Graduate School for Computer Science April 7 4:30

March 18th, 2016

Abby Marsh, Carnegie Mellon Graduate Student and Oberlin College 2013 Alumni  will talk about her Graduate School research and life as a graduate student. Are you considering graduate school? Do you wonder what computer science research looks like?  computer science is an extremely diverse discipline, containing many exciting research areas, and a doctoral graduate degree is the best way to begin your research career.  This talk will give an overview of different fields in computer science research, and discuss human-computer interaction (HCI) research in depth. We will cover the graduate school experience, especially what life is like for a PhD student, the expectations of grad school, and the thrilling world of publishing research.  Students are encouraged to ask questions.  Join us on Thursday, April 7 4:00 for refreshments followed by the talk at 4:30 in King 239  

Pure Laziness: An Intro to the Haskell Programming Language

March 3rd, 2016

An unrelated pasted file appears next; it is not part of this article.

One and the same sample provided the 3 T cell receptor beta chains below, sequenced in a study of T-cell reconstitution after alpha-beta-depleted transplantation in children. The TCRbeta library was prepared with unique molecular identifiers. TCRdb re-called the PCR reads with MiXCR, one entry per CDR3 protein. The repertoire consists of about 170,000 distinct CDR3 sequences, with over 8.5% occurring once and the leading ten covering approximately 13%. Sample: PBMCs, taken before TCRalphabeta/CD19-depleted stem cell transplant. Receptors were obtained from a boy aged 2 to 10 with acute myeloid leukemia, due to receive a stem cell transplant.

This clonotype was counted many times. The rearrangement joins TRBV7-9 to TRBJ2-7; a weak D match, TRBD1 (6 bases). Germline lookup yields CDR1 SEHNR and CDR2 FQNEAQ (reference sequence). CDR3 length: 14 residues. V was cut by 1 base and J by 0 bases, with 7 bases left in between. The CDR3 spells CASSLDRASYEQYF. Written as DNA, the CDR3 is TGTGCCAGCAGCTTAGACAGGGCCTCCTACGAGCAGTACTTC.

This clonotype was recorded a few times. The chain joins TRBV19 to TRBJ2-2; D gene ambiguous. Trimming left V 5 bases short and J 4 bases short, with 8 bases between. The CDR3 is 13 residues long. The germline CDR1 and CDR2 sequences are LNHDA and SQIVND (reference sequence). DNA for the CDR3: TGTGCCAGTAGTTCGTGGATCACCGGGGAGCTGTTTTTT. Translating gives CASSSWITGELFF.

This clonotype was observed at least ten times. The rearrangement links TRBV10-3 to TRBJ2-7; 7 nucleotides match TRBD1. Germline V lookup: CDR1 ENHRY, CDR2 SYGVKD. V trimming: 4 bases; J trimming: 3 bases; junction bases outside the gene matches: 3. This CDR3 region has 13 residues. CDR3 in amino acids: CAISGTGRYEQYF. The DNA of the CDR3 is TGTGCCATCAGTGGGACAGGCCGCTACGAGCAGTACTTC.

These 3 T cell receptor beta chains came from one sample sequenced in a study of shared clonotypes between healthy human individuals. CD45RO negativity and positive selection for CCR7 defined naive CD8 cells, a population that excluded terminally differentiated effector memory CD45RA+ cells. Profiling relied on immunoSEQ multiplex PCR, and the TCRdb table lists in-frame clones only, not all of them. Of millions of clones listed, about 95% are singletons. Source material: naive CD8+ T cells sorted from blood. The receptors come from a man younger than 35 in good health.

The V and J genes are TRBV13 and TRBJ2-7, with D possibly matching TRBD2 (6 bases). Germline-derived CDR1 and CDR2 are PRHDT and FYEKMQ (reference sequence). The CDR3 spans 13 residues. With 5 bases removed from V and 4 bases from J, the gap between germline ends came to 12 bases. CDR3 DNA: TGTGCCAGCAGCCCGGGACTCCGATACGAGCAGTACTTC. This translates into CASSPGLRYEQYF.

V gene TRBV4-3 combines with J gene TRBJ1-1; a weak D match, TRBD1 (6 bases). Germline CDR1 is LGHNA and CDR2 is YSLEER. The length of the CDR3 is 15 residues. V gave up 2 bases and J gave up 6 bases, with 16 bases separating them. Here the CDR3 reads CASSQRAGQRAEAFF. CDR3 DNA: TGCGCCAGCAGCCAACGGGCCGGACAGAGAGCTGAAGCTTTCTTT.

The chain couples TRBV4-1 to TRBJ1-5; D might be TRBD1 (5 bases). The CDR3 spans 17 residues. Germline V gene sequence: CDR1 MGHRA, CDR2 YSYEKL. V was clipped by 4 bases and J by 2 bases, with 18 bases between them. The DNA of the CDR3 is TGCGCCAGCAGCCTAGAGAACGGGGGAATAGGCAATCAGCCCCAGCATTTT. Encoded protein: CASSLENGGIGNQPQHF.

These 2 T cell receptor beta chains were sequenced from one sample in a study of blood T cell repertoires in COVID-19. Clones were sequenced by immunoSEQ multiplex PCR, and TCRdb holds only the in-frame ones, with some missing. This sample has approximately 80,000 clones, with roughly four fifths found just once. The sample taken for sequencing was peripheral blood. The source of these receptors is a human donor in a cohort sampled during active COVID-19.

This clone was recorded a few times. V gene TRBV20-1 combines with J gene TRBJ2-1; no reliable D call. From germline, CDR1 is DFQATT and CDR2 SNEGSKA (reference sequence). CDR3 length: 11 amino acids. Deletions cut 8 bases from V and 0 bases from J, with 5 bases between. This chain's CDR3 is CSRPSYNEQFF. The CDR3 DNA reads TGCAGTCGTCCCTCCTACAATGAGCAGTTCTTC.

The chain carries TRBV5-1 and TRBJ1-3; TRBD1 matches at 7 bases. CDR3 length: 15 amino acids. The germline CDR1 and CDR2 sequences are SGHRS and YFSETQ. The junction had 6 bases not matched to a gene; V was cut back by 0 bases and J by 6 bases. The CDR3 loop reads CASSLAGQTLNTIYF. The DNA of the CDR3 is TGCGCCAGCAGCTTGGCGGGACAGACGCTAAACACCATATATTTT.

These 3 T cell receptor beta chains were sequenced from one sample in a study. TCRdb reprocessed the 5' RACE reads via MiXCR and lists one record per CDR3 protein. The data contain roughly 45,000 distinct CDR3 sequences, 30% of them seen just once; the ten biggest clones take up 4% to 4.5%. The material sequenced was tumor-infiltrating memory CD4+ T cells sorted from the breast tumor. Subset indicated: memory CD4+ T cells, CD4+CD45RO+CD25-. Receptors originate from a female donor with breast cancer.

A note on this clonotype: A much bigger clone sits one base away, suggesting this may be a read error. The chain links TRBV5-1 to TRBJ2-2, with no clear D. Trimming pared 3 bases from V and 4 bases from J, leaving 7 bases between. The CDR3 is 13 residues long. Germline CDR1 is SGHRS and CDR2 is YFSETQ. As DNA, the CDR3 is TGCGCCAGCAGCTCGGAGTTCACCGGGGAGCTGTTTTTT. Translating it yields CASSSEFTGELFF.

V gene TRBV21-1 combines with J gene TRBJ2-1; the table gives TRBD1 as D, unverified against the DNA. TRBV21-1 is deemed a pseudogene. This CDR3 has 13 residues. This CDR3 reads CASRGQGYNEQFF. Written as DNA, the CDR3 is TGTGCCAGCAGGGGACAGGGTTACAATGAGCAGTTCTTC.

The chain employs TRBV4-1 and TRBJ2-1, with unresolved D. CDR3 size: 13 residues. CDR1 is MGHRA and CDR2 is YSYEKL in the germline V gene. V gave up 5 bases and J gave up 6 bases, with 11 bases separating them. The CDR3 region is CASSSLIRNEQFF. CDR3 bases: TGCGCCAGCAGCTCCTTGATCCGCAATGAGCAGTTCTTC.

Tuesday, March 15, 2016 4:30 King 239 Join us for a talk with Richard Townsend; Columbia University: Pure Laziness: An intro to the Haskell Programming Language High-level programming languages such as Python and Java increase programmer productivity by abstracting away low-level details like memory management and computer architecture. However, most of these languages still force the programmer to think like a computer; we must tell the computer exactly how to solve a problem via ordered sequences of statements and explicit looping constructs. Functional languages like Haskell provide an alternative approach: instead of telling the computer how to perform a computation, you simply describe the computation itself and let the language do the work. This approach leads to more intuitive programs and higher programmer productivity in the long run. My talk will serve as an accessible introduction to the Haskell language, covering its clean syntax, lazy semantics, and pure functional model. My hope is to engender interest in other programming styles, and show that learning a vastly different programming language can lead to new problem solving techniques applicable throughout a computer scientist's career. Refreshments at 4:00 in King 225